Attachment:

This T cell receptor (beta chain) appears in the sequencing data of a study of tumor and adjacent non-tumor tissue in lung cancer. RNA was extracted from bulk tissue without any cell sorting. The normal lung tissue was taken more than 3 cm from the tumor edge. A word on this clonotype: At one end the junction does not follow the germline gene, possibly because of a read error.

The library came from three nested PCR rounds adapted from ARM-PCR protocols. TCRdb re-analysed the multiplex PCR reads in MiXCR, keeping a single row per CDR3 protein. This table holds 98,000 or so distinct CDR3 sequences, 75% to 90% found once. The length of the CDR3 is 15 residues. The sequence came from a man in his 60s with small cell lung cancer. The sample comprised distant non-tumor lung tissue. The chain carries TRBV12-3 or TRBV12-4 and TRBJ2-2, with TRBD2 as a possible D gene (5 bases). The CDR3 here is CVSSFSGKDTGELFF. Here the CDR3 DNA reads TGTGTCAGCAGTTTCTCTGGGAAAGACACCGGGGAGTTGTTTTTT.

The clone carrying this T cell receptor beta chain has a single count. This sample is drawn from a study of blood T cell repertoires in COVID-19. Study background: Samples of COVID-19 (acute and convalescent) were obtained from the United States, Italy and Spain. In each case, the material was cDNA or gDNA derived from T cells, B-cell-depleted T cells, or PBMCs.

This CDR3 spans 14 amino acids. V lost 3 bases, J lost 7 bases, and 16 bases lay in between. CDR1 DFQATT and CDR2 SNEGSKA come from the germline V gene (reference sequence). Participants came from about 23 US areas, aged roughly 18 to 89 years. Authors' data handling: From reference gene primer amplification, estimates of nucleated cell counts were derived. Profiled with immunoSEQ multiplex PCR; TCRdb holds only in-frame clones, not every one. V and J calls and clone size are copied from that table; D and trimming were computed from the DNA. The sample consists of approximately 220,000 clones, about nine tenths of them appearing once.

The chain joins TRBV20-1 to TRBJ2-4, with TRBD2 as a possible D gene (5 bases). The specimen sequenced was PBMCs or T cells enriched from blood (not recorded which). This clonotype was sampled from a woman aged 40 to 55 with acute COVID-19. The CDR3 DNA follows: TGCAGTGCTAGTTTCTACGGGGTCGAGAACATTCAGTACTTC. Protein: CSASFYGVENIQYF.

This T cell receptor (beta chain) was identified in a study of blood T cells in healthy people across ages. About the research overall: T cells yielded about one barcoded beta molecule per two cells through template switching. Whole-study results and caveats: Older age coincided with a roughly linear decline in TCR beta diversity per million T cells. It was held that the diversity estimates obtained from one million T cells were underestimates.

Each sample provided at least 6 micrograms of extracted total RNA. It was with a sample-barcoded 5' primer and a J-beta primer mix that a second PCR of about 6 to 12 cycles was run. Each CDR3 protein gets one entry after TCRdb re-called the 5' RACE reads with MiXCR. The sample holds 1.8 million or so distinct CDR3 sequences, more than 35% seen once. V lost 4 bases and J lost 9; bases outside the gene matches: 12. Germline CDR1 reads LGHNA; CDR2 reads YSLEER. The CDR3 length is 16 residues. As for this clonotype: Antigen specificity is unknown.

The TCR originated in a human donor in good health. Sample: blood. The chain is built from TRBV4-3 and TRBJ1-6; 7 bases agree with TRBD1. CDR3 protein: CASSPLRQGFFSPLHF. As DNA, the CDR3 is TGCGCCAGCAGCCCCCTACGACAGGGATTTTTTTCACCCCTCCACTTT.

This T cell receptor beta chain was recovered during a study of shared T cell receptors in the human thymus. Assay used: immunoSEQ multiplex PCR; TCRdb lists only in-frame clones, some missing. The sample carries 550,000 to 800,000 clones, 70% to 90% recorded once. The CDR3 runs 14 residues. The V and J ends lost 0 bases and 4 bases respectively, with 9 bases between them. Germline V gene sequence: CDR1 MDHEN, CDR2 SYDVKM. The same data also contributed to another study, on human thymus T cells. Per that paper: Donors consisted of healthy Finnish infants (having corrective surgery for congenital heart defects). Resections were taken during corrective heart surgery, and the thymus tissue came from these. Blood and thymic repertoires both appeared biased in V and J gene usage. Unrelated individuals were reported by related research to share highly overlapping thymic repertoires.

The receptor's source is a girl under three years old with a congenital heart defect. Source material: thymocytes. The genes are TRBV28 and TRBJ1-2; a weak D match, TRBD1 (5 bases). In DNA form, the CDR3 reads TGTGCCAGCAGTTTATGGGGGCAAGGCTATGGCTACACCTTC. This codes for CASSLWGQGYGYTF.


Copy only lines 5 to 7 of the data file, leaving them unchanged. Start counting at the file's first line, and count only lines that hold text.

The chain joins TRBV20-1 to TRBJ2-4, with TRBD2 as a possible D gene (5 bases). The specimen sequenced was PBMCs or T cells enriched from blood (not recorded which). This clonotype was sampled from a woman aged 40 to 55 with acute COVID-19. The CDR3 DNA follows: TGCAGTGCTAGTTTCTACGGGGTCGAGAACATTCAGTACTTC. Protein: CSASFYGVENIQYF.

This T cell receptor (beta chain) was identified in a study of blood T cells in healthy people across ages. About the research overall: T cells yielded about one barcoded beta molecule per two cells through template switching. Whole-study results and caveats: Older age coincided with a roughly linear decline in TCR beta diversity per million T cells. It was held that the diversity estimates obtained from one million T cells were underestimates.

Each sample provided at least 6 micrograms of extracted total RNA. It was with a sample-barcoded 5' primer and a J-beta primer mix that a second PCR of about 6 to 12 cycles was run. Each CDR3 protein gets one entry after TCRdb re-called the 5' RACE reads with MiXCR. The sample holds 1.8 million or so distinct CDR3 sequences, more than 35% seen once. V lost 4 bases and J lost 9; bases outside the gene matches: 12. Germline CDR1 reads LGHNA; CDR2 reads YSLEER. The CDR3 length is 16 residues. As for this clonotype: Antigen specificity is unknown.